Module 1: Concept of Visual Information

Common values

There are standard values for the various parameters encountered in digital image processing. These values can be caused by video standards, by algorithmic requirements, or by the desire to keep digital circuitry simple. Table 1 gives some comm



Typical values







Gray Levels



Table 1: Common values of digital image parameters

Quite frequently we see cases of M=N=2k where .This can be motivated by digital circuitry or by the use of certain algorithms such as the (fast) Fourier transform.

The number of distinct gray levels is usually a power of 2, that is, where B is the number of bits in the binary representation of the brightness levels. When we speak of a gray-level image; when we speak of a binary image. In a binary image there are just two gray levels which can be referred to, for example, as "black" and "white" or "0" and "1".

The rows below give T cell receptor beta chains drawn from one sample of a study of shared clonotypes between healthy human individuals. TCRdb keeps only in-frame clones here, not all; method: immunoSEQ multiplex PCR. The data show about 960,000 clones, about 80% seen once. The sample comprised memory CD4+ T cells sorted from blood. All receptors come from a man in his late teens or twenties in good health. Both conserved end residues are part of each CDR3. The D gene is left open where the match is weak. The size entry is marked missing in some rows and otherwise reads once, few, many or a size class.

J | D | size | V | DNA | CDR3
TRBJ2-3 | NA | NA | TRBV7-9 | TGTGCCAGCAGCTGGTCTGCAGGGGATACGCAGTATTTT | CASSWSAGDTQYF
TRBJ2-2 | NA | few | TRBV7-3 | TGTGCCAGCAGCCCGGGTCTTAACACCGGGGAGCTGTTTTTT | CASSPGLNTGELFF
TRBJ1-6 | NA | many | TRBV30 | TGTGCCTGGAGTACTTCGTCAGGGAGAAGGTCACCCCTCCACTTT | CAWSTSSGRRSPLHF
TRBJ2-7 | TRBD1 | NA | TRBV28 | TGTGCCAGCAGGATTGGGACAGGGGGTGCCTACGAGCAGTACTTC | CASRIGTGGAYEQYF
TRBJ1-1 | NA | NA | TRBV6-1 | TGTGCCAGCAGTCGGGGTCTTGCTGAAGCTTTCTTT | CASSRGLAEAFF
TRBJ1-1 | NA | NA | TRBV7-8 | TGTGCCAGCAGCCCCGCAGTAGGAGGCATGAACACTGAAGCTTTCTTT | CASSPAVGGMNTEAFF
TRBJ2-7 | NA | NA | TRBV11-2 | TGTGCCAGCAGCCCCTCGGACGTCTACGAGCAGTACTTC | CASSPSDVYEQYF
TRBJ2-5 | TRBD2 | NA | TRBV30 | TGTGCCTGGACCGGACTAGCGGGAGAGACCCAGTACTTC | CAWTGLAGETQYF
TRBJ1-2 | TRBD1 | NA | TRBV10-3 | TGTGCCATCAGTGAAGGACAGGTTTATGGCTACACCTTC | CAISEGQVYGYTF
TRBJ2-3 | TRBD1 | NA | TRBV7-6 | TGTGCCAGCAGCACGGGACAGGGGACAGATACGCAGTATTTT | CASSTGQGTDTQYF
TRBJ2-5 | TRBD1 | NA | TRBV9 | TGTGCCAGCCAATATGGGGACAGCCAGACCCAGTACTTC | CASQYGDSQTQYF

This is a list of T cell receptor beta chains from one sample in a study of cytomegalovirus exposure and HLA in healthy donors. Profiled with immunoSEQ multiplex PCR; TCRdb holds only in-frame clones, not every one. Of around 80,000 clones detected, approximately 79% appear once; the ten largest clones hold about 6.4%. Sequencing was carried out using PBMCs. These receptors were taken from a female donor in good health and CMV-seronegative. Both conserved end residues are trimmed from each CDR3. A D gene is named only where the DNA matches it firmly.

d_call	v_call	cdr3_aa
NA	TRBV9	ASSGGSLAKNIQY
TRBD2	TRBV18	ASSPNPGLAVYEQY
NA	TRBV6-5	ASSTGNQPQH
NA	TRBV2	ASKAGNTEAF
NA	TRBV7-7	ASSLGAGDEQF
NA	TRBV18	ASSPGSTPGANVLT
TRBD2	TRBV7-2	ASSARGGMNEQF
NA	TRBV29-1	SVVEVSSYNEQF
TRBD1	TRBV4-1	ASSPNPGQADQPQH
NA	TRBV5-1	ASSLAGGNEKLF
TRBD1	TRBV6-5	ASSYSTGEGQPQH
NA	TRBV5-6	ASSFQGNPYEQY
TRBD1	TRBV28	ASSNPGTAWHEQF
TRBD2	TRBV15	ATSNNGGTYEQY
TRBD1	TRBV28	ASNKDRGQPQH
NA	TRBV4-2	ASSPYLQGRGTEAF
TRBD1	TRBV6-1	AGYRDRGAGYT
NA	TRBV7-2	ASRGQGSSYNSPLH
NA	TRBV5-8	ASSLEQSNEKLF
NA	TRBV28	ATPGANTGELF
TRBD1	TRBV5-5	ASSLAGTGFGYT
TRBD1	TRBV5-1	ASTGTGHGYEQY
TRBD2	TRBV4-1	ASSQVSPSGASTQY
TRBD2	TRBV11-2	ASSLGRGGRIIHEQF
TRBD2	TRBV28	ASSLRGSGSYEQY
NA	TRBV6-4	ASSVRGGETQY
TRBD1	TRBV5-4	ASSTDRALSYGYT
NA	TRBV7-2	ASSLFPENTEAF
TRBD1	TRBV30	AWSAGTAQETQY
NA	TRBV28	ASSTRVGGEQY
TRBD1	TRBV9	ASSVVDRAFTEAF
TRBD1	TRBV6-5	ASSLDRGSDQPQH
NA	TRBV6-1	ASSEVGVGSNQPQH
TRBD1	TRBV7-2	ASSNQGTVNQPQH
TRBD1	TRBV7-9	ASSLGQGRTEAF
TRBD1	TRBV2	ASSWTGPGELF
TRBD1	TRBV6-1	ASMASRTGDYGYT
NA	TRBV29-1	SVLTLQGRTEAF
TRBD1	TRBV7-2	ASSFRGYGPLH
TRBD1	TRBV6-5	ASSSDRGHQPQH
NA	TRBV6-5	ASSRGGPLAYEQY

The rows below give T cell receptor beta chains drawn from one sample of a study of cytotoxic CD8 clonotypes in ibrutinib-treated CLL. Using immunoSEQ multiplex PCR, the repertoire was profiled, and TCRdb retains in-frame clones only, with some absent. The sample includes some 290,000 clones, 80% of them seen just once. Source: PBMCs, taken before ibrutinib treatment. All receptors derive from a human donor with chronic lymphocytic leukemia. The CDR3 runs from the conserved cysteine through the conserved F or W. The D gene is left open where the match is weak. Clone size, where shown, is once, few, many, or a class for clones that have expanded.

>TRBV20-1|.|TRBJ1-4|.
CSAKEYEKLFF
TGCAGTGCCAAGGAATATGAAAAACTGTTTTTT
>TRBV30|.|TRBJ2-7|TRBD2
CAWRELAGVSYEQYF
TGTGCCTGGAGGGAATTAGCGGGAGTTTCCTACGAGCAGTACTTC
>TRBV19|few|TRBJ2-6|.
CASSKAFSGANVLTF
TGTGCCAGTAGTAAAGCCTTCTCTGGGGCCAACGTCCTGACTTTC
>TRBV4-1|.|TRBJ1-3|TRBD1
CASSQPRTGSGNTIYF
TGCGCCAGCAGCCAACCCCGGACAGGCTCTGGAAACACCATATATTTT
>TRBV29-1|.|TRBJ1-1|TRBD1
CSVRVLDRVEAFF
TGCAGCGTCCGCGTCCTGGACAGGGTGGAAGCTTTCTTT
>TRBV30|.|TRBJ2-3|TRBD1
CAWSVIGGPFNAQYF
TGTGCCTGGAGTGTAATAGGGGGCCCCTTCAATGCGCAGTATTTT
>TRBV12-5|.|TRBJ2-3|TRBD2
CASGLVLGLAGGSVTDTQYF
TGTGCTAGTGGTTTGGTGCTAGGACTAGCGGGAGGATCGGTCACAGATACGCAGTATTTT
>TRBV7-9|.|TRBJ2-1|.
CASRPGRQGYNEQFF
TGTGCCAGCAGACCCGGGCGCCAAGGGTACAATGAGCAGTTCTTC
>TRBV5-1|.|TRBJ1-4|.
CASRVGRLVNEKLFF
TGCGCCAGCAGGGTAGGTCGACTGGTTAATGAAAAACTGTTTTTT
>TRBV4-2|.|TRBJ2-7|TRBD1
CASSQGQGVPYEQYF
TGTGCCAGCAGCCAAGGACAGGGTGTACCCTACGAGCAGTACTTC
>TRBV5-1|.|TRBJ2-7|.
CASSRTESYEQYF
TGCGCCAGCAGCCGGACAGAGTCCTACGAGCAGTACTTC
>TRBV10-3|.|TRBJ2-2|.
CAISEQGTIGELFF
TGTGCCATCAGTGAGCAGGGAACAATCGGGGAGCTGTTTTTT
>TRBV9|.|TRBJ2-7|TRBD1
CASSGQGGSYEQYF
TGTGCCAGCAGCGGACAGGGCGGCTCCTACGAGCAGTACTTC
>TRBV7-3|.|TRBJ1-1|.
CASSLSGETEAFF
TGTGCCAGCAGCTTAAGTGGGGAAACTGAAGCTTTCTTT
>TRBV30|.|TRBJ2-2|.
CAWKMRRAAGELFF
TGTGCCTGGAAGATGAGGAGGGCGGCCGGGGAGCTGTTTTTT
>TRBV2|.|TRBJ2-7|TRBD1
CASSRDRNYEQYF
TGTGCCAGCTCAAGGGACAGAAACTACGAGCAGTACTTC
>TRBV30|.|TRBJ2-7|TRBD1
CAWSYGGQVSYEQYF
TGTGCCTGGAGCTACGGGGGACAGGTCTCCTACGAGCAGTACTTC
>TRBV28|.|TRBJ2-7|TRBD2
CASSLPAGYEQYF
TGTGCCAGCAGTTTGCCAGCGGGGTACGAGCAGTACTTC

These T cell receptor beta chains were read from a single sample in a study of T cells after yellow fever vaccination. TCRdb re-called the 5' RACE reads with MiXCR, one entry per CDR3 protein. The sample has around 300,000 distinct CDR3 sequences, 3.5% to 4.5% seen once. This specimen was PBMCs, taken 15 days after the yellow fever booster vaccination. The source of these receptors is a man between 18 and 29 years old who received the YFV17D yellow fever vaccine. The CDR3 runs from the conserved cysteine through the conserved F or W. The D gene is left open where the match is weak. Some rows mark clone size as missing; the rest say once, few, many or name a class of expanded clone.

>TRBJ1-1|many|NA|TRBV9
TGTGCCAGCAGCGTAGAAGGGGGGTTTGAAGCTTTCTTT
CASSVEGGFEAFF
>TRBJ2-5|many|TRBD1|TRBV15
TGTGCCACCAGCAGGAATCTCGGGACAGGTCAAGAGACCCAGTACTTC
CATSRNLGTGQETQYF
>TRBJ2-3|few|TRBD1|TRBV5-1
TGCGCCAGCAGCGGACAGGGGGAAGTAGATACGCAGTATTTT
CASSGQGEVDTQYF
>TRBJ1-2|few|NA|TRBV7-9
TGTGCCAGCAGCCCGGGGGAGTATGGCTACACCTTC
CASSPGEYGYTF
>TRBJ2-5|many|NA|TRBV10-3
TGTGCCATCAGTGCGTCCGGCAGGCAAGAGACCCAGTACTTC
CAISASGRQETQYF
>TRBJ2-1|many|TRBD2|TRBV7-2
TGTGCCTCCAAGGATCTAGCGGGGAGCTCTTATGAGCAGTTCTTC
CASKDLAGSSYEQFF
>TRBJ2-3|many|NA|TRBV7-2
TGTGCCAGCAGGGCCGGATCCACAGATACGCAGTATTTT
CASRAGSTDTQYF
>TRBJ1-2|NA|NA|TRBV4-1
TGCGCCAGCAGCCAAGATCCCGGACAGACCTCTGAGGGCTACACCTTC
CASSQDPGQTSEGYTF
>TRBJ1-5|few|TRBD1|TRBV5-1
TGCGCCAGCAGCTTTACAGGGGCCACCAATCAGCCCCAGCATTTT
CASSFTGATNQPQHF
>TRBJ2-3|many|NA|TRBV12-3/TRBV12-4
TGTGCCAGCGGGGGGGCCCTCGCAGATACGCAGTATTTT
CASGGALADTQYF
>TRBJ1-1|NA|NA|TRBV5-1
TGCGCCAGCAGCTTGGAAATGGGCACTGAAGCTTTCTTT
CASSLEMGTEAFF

Suppose that a continuous image is approximated by equally spaced samples arranged in the form of an array as:


Each element of the array refered to as "pixel" is a discrete quantity. The array represents a digital image.

The above digitization requires a decision to be made on a value for N a well as on the number of discrete gray levels allowed for each pixel.

It is common practice in digital image processing to let N=2n and G = number of gray levels = . It is assumed that discrete levels are equally spaced between 0 to L in the gray scale.

Therefore the number of bits required to store a digitized image of size is In other words a image with 256 gray levels (ie 8 bits/pixel) required a storage of bytes.

The representation given by equ (1) is an approximation to a continuous image.

Reasonable question to ask at this point is how many samples and gray levels are required for a good approximation? This brings up the question of resolution. The resolution (ie the degree of discernble detail) of an image is strangely dependent on both N and m. The more these parameters are increased, the closer the digitized array will approximate the original image.

Unfortunately this leads to large storage and consequently processing requirements increase rapidly as a function of N and large m.